The day after voters elected Michael Bloomberg their next mayor, political analyst George Stephanopoulos told a television audience that Bloomberg had just won the toughest job in America.
Since then, others have expressed similar sentiments, as headlines have variously described the mayor-elect's job as impossible or the hardest ever faced by a New York mayor.
Even allowing for standard journalistic overstatement, the notion that Bloomberg is taking on a herculean task—or, even worse, one that may be impossible—is not merely wrong, it is dangerous. It ignores the gains that New York has made in the last few years and resurrects the idea that the city is fundamentally unmanageable, subject to forces that government mostly can't control.
This idea, which never seems to completely die, is troubling, because it has led to civic paralysis and allowed some city leaders to shrink from tough choices on the grounds that their decisions ultimately matter only on the margins.
It's startling that New Yorkers might think that way now, even considering the horror of the terrorist attacks. After all, Mayor Giuliani's greatest accomplishment may be that he demonstrated again that New York is a governable city. Former Mayor Edward Koch achieved something similar when he took office in 1978 and quickly stabilized the city after nearly a decade of fiscal, economic and social disorder.
Although we shouldn't minimize the task Bloomberg has before him, it is no greater than the challenges Giuliani or Koch confronted and overcame. After all, the city's problems are largely the result of a sudden, unpredictable event—not a long series of self-inflicted policy mistakes that need to be reversed.
The city is better prepared to handle this crisis than it was when Koch or Giuliani took office. Consider, for instance, its fiscal condition. Shortly after his victory, Bloomberg acknowledged that the real budget deficit he would face—not the inflated one that made headlines in the panicky days after the attacks—would be about $2.5 billion. That's a huge challenge for a new mayor. But to put it in context, it's about the same size as the budget gap Giuliani faced when he took office in 1994.
Moreover, warnings by some fiscal watchdogs that the city's debt is at an all-time high also need to be put in context. While the city's aggregate debt is the highest it has ever been, in relation to the size of the city's economy and the amount of personal income generated by New Yorkers, the debt is still within manageable levels.
When Giuliani took office, he made plenty of tough decisions to balance the city's budget, including shrinking the size of the government and getting productivity gains from the municipal workforce. It was a difficult job, but by no means impossible.
Similarly, Bloomberg will have to move quickly to solve his budget problems, but the ideas are ample. The Citizens Budget Commission, for instance, has identified more than $1 billion in potential budget savings simply by implementing the same kinds of pay and productivity procedures typical in the private sector and in other municipalities.
The ideas include merit pay plans for city workers and small co-payments from workers on health insurance premiums. Because of the budget surpluses of the last several years, Giuliani did not press very hard for these kinds of savings, but the current fiscal difficulties will give the new mayor a greater incentive to pursue such solutions.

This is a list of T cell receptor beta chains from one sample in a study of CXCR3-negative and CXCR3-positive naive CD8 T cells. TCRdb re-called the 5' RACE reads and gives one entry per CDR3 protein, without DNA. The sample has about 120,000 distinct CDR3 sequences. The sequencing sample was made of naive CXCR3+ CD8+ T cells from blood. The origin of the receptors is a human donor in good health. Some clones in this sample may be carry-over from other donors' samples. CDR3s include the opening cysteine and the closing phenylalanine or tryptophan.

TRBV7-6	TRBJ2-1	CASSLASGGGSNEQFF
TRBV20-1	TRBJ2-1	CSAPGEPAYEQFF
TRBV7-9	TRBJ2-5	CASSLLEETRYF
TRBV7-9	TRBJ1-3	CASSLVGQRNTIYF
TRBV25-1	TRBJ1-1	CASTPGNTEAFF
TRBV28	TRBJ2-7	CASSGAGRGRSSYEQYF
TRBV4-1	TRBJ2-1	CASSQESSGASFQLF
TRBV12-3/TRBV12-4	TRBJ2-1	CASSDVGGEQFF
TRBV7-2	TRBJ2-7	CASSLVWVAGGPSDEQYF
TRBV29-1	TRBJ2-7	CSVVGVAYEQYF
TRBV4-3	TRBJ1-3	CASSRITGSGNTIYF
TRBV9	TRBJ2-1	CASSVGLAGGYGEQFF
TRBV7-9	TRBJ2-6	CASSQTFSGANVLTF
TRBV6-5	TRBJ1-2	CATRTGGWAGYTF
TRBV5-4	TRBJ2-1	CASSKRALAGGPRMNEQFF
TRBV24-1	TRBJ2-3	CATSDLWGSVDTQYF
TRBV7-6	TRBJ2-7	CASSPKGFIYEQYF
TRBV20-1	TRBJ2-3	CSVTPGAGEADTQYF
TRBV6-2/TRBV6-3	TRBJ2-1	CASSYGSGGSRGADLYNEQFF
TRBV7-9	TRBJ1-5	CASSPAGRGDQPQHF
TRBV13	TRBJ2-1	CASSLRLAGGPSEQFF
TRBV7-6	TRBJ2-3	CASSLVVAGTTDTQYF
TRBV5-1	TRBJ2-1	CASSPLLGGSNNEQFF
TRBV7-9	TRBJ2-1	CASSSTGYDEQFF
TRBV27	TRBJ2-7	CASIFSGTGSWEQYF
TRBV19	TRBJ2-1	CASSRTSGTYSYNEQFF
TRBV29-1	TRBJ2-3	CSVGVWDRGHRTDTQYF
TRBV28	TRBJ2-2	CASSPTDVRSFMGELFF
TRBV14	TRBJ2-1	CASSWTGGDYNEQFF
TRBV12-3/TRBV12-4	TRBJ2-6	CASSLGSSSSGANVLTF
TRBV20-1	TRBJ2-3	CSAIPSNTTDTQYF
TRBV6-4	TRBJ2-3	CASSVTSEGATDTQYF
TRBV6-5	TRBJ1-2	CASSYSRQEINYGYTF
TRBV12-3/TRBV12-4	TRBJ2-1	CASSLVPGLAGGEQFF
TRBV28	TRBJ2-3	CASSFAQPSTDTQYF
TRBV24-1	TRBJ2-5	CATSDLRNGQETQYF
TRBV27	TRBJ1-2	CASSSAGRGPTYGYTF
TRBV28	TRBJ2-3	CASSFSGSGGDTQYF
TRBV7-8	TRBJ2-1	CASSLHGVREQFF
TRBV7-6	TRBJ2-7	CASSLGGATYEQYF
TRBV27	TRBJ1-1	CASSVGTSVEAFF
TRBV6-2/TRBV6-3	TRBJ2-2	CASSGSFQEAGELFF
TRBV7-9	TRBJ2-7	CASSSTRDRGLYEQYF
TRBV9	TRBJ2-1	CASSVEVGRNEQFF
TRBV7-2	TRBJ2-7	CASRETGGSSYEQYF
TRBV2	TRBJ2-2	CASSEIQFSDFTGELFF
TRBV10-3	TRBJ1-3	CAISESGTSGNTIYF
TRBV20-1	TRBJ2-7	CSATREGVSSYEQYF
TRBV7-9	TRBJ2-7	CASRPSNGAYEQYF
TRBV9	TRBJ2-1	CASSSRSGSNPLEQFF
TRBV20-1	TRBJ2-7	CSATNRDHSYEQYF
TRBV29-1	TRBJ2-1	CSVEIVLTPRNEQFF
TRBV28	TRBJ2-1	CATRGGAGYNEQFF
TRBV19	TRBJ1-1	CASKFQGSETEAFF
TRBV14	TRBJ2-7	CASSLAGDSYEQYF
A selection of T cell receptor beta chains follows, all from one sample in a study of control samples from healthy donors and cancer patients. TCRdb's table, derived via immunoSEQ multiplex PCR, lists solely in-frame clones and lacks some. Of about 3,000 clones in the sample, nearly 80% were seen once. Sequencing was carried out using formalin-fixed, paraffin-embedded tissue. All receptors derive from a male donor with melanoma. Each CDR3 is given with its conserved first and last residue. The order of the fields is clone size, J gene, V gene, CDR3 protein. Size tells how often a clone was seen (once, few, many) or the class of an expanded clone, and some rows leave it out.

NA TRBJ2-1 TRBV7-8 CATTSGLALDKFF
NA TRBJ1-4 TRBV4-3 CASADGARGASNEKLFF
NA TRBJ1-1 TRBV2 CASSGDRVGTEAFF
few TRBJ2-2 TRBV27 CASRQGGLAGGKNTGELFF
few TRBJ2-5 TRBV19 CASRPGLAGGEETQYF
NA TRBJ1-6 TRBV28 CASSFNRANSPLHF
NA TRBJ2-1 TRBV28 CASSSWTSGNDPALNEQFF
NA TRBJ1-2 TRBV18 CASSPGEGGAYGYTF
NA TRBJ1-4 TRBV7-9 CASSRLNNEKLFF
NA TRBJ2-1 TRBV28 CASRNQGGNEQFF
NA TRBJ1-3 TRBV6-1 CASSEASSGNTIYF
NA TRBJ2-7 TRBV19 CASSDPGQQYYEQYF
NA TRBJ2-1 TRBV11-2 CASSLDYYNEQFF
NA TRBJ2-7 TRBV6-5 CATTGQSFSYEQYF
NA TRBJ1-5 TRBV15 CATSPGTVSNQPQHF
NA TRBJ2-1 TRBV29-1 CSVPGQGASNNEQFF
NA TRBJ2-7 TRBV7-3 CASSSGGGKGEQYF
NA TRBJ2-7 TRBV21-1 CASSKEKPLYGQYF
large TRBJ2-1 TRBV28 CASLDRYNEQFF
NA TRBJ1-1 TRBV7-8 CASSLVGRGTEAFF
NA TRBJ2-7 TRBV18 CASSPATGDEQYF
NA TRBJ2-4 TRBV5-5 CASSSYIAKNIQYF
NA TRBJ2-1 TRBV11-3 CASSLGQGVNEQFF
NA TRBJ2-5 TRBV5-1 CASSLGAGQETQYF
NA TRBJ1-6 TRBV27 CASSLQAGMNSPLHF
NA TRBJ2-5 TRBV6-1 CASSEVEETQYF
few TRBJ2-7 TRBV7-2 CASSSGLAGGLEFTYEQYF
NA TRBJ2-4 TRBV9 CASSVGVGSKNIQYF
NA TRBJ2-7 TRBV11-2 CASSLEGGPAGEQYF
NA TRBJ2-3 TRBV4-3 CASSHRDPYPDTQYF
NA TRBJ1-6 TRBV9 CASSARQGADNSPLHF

Even with a recession staring the city in the face, the city's economic outlook is better than it was at the start of the downturn in 1989.
Back then, most experts despaired because there seemed to be no new economic engine on the city's horizon and thus no quick end to the recession. Even during the economic expansion of the mid-1980s, many industries had been in full retreat, and Wall Street accounted for 70% of new jobs created in the city. Economic development in the city's outer boroughs stagnated largely because of rising crime. Half the Broadway theaters were dark. The TV networks were on the run, movie jobs were fleeing the city and the advertising industry shrank even amid the Financial District's boom.
So there was little else to count on besides Wall Street. Eventually, the city lost 325,000 jobs before that recession ended.
But the â€˜90s were far different, and as a result, the city's economy is better positioned to rebound once the national economy starts growing again.
True, in the â€˜90s, Wall Street soared once more. But the city also regained its reputation as an entertainment and media capital. Broadway's theaters—even those that had been dark for years—opened again, and tens of thousands of movie and TV production jobs came back. In the outer boroughs, the sharp drop in crime stimulated economic development as construction soared and retailers, including many national players that had avoided the city, opened up. Before the Sept. 11 attack, New York's employment was at its highest level in more than 30 years.
Perhaps it's easy to forget some of this now because New York is a city filled with transients. Many of those who live or work in the city now weren't around in the early 1990s and don't quite understand just how much has been accomplished since then under effective civic leadership.
It's true that the new mayor faces a literal hole in downtown Manhattan, a figurative hole in the city's budget and an uncertain economic future.
But he is taking over as mayor of a city with the nation's best police force, the world's richest and most diverse cultural and social fabric and perhaps history's most powerful and innovative business community.
Maybe we should worry he'll get overconfident.
Malanga is a senior fellow at the Manhattan Institute and a contributing editor to City Journal.